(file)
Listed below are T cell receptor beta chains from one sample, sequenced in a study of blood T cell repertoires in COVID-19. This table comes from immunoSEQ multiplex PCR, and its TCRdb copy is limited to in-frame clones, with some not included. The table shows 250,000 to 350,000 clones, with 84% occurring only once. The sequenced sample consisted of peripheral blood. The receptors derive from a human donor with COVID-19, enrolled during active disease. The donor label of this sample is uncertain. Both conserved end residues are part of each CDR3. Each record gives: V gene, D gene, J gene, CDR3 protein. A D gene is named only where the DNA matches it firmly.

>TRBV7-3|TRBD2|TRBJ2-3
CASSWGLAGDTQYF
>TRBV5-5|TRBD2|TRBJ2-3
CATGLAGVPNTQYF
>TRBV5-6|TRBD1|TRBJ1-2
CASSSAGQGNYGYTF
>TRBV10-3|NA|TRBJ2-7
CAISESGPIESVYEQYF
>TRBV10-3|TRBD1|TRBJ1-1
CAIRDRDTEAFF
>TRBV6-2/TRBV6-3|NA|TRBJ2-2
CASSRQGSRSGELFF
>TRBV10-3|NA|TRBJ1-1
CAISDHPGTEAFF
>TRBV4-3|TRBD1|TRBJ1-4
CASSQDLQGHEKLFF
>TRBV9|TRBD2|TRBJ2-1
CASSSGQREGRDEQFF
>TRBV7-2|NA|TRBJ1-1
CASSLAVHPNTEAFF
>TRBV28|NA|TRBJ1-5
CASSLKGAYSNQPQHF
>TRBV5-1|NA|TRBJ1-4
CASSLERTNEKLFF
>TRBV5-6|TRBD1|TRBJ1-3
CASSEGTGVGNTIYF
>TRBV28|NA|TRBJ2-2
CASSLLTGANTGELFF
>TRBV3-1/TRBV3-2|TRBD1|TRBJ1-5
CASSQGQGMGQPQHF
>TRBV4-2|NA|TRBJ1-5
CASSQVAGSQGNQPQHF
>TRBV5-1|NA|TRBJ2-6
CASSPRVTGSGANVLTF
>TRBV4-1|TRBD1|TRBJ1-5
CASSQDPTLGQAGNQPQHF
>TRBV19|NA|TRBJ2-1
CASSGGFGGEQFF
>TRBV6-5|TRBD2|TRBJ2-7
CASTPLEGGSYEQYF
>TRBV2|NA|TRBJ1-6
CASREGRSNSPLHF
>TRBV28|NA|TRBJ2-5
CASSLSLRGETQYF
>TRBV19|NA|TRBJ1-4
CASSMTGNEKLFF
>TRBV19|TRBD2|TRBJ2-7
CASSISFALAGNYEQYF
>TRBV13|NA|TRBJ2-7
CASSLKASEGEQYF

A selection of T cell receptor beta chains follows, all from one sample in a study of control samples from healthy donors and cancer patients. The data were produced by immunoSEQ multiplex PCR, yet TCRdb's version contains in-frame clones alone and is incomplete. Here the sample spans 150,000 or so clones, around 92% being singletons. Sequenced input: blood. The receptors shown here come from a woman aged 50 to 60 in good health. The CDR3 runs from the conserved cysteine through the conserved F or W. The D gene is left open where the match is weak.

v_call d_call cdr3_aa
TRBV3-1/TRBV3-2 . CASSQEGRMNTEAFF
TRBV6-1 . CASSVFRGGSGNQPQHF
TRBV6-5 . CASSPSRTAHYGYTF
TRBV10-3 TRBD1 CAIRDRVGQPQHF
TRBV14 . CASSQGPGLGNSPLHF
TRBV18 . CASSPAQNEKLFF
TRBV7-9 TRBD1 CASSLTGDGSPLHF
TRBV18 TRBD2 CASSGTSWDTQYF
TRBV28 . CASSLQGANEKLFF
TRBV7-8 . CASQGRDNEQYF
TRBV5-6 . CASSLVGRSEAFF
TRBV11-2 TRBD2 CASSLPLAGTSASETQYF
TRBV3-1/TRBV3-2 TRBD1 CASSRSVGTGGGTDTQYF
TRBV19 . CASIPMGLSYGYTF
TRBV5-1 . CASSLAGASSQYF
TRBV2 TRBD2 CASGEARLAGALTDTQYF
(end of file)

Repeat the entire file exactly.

Listed below are T cell receptor beta chains from one sample, sequenced in a study of blood T cell repertoires in COVID-19. This table comes from immunoSEQ multiplex PCR, and its TCRdb copy is limited to in-frame clones, with some not included. The table shows 250,000 to 350,000 clones, with 84% occurring only once. The sequenced sample consisted of peripheral blood. The receptors derive from a human donor with COVID-19, enrolled during active disease. The donor label of this sample is uncertain. Both conserved end residues are part of each CDR3. Each record gives: V gene, D gene, J gene, CDR3 protein. A D gene is named only where the DNA matches it firmly.

>TRBV7-3|TRBD2|TRBJ2-3
CASSWGLAGDTQYF
>TRBV5-5|TRBD2|TRBJ2-3
CATGLAGVPNTQYF
>TRBV5-6|TRBD1|TRBJ1-2
CASSSAGQGNYGYTF
>TRBV10-3|NA|TRBJ2-7
CAISESGPIESVYEQYF
>TRBV10-3|TRBD1|TRBJ1-1
CAIRDRDTEAFF
>TRBV6-2/TRBV6-3|NA|TRBJ2-2
CASSRQGSRSGELFF
>TRBV10-3|NA|TRBJ1-1
CAISDHPGTEAFF
>TRBV4-3|TRBD1|TRBJ1-4
CASSQDLQGHEKLFF
>TRBV9|TRBD2|TRBJ2-1
CASSSGQREGRDEQFF
>TRBV7-2|NA|TRBJ1-1
CASSLAVHPNTEAFF
>TRBV28|NA|TRBJ1-5
CASSLKGAYSNQPQHF
>TRBV5-1|NA|TRBJ1-4
CASSLERTNEKLFF
>TRBV5-6|TRBD1|TRBJ1-3
CASSEGTGVGNTIYF
>TRBV28|NA|TRBJ2-2
CASSLLTGANTGELFF
>TRBV3-1/TRBV3-2|TRBD1|TRBJ1-5
CASSQGQGMGQPQHF
>TRBV4-2|NA|TRBJ1-5
CASSQVAGSQGNQPQHF
>TRBV5-1|NA|TRBJ2-6
CASSPRVTGSGANVLTF
>TRBV4-1|TRBD1|TRBJ1-5
CASSQDPTLGQAGNQPQHF
>TRBV19|NA|TRBJ2-1
CASSGGFGGEQFF
>TRBV6-5|TRBD2|TRBJ2-7
CASTPLEGGSYEQYF
>TRBV2|NA|TRBJ1-6
CASREGRSNSPLHF
>TRBV28|NA|TRBJ2-5
CASSLSLRGETQYF
>TRBV19|NA|TRBJ1-4
CASSMTGNEKLFF
>TRBV19|TRBD2|TRBJ2-7
CASSISFALAGNYEQYF
>TRBV13|NA|TRBJ2-7
CASSLKASEGEQYF

A selection of T cell receptor beta chains follows, all from one sample in a study of control samples from healthy donors and cancer patients. The data were produced by immunoSEQ multiplex PCR, yet TCRdb's version contains in-frame clones alone and is incomplete. Here the sample spans 150,000 or so clones, around 92% being singletons. Sequenced input: blood. The receptors shown here come from a woman aged 50 to 60 in good health. The CDR3 runs from the conserved cysteine through the conserved F or W. The D gene is left open where the match is weak.

v_call d_call cdr3_aa
TRBV3-1/TRBV3-2 . CASSQEGRMNTEAFF
TRBV6-1 . CASSVFRGGSGNQPQHF
TRBV6-5 . CASSPSRTAHYGYTF
TRBV10-3 TRBD1 CAIRDRVGQPQHF
TRBV14 . CASSQGPGLGNSPLHF
TRBV18 . CASSPAQNEKLFF
TRBV7-9 TRBD1 CASSLTGDGSPLHF
TRBV18 TRBD2 CASSGTSWDTQYF
TRBV28 . CASSLQGANEKLFF
TRBV7-8 . CASQGRDNEQYF
TRBV5-6 . CASSLVGRSEAFF
TRBV11-2 TRBD2 CASSLPLAGTSASETQYF
TRBV3-1/TRBV3-2 TRBD1 CASSRSVGTGGGTDTQYF
TRBV19 . CASIPMGLSYGYTF
TRBV5-1 . CASSLAGASSQYF
TRBV2 TRBD2 CASGEARLAGALTDTQYF